The Risks Digest

The RISKS Digest

Forum on Risks to the Public in Computers and Related Systems

ACM Committee on Computers and Public Policy, Peter G. Neumann, moderator

Volume 3 Issue 79

Sunday, 12 October 1986


o China Air incident... the real story
Peter G. Trei
o Air-Traffic Control Spoof
Peter G. Neumann
o Aviation Accidents and Following Procedures (RISKS-3.77)
Matthew Waugh
o DC-9 crash again
Peter Ladkin
o Info on RISKS (comp.risks)

China Air incident... the real story

Mon 13 Oct 86 01:04:22-EDT
Excerpted from 'Tumbledown Jumbo', an article in the Oct 86' issue of
FLYING magazine, concerning the China Airlines 006 incident of Feb 86.

ellipses and contractions in [square brackets] are mine.
   At one point the autothrottle brought the engines back to about zero 
thrust. the throttles came forward again, the number-four engine did
not respond. The flight engineer ... told the captain that the engine 
had flamed out.
   Maximum restart altitude is 30,000 feet [the plane started at 41,000].
The captain told the first officer to request a lower altitude. He then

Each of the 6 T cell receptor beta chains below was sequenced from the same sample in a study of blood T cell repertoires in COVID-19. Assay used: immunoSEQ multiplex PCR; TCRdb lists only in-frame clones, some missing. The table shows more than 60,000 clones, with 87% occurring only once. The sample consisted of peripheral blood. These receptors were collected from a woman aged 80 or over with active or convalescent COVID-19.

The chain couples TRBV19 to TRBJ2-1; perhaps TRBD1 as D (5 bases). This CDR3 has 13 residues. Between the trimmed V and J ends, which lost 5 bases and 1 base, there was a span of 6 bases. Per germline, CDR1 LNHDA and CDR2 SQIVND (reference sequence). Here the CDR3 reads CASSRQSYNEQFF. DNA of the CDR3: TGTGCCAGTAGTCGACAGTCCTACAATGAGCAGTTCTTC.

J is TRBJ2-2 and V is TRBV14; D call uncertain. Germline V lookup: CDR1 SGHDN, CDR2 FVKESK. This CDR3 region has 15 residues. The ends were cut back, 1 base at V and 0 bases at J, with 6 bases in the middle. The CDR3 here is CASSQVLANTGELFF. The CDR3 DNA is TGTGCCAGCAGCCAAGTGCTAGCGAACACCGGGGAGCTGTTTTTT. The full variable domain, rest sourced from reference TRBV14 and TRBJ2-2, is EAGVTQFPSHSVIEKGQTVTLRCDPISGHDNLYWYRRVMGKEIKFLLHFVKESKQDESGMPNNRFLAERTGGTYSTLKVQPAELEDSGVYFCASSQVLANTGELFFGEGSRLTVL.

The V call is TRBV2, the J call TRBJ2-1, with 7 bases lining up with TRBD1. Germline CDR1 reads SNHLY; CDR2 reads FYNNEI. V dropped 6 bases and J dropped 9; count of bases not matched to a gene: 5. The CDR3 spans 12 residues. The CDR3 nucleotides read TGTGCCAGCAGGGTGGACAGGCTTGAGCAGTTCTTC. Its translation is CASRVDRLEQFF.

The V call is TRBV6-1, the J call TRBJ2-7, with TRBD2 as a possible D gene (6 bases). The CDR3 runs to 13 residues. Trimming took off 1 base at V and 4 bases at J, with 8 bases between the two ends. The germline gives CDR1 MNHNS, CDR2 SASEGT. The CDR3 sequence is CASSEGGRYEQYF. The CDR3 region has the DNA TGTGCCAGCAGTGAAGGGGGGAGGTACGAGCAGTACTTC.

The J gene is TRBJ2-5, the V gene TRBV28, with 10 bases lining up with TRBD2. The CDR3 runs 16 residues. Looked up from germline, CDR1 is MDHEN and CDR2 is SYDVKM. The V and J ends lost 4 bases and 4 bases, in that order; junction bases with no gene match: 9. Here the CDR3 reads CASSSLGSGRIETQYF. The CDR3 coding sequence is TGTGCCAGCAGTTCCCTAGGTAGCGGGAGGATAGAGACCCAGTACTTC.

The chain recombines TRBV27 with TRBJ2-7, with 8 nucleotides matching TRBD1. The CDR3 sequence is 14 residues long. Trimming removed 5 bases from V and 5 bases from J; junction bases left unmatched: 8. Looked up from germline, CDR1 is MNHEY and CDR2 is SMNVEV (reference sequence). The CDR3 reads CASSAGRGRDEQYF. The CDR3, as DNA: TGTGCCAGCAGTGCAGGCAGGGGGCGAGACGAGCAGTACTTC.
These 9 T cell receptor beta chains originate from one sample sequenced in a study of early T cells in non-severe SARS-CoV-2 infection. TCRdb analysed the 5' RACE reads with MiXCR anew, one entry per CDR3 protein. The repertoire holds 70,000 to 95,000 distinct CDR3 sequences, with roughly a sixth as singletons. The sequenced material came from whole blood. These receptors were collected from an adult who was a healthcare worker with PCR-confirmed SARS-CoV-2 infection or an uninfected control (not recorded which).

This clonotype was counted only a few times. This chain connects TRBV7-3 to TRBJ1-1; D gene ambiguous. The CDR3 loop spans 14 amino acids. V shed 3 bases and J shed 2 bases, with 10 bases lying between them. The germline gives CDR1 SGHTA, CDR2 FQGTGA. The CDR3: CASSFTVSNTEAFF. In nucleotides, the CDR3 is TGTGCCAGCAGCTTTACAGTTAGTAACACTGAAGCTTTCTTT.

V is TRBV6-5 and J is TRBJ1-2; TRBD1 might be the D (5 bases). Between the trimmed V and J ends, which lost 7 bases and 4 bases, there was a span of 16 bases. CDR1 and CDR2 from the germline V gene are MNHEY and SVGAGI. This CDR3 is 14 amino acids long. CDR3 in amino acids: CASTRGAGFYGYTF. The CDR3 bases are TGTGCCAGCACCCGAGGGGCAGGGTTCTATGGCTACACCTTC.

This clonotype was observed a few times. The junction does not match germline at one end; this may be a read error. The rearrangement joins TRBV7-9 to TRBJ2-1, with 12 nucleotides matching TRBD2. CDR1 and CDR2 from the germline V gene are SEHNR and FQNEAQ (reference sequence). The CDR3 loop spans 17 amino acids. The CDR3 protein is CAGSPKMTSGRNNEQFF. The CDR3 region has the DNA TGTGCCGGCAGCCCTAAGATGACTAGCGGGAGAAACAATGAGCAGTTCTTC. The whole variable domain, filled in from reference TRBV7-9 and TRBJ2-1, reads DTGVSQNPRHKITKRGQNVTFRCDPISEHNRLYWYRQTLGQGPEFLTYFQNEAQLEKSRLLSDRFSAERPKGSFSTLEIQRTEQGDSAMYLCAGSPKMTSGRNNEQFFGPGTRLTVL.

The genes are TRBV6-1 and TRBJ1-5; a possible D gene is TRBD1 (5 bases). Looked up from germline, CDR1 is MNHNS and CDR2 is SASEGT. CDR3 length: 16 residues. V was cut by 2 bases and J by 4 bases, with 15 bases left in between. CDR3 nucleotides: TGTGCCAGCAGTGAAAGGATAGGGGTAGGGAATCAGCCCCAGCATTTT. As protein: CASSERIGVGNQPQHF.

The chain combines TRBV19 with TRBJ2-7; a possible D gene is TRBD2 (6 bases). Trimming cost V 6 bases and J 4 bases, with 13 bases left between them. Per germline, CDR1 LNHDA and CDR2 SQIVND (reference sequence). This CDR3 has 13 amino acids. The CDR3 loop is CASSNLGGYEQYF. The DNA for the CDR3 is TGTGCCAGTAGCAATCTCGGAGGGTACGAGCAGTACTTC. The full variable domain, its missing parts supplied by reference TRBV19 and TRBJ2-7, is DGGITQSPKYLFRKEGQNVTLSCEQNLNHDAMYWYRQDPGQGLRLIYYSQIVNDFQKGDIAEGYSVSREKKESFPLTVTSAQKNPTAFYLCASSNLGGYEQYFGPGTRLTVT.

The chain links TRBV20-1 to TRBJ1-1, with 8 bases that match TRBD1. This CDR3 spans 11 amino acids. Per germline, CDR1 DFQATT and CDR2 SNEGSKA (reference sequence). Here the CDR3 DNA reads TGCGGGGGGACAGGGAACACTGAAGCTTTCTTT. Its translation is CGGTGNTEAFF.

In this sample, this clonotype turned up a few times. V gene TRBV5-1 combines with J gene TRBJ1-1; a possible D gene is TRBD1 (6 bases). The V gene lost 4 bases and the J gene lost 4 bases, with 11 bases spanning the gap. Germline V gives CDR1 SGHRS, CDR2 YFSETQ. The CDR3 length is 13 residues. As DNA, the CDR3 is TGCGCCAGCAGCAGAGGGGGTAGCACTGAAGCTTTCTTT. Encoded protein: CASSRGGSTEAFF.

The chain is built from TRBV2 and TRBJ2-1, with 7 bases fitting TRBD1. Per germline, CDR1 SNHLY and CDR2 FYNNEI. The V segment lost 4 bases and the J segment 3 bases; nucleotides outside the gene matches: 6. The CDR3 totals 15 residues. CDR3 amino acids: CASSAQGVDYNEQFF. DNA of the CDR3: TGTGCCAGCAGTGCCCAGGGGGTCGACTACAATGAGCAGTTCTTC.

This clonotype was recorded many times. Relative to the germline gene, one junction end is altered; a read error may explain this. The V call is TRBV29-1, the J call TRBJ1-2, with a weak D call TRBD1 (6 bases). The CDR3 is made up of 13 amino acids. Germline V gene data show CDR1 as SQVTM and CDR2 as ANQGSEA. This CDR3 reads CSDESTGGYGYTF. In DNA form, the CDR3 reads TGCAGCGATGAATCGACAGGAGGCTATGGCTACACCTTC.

told the engineer to attempt a relight, even though the plane ... was still
at 41,000. The restart attempt was unsuccessful.
   The captain ... released the speed and altitude hold on the autopilot. The
autopilot was now programmed to maintain pitch attitude and ground track. The
airplane continued to lose speed gradually ... and the captain eventually 
disengaged the autopilot completely and pushed the nose down.
   At the same moment, the airplane yawed and rolled to the right. The
captain's attitude indicator appeared to tumble [as did two backups].
The airplane had now entered the clouds. At the same time ... the other three
engines quit.

[paragraph omitted, describing speed varying between Mach .92 and 80 knots,
as crew attempts recovery under up to 5G accelerations.]

   After ... more than two minutes, the 747 emerged from the clouds at 11,000
feet and the captain was able to level it by outside reference. Coincidentally,
he felt that the attitude indicators 'came back in' at this point. [engines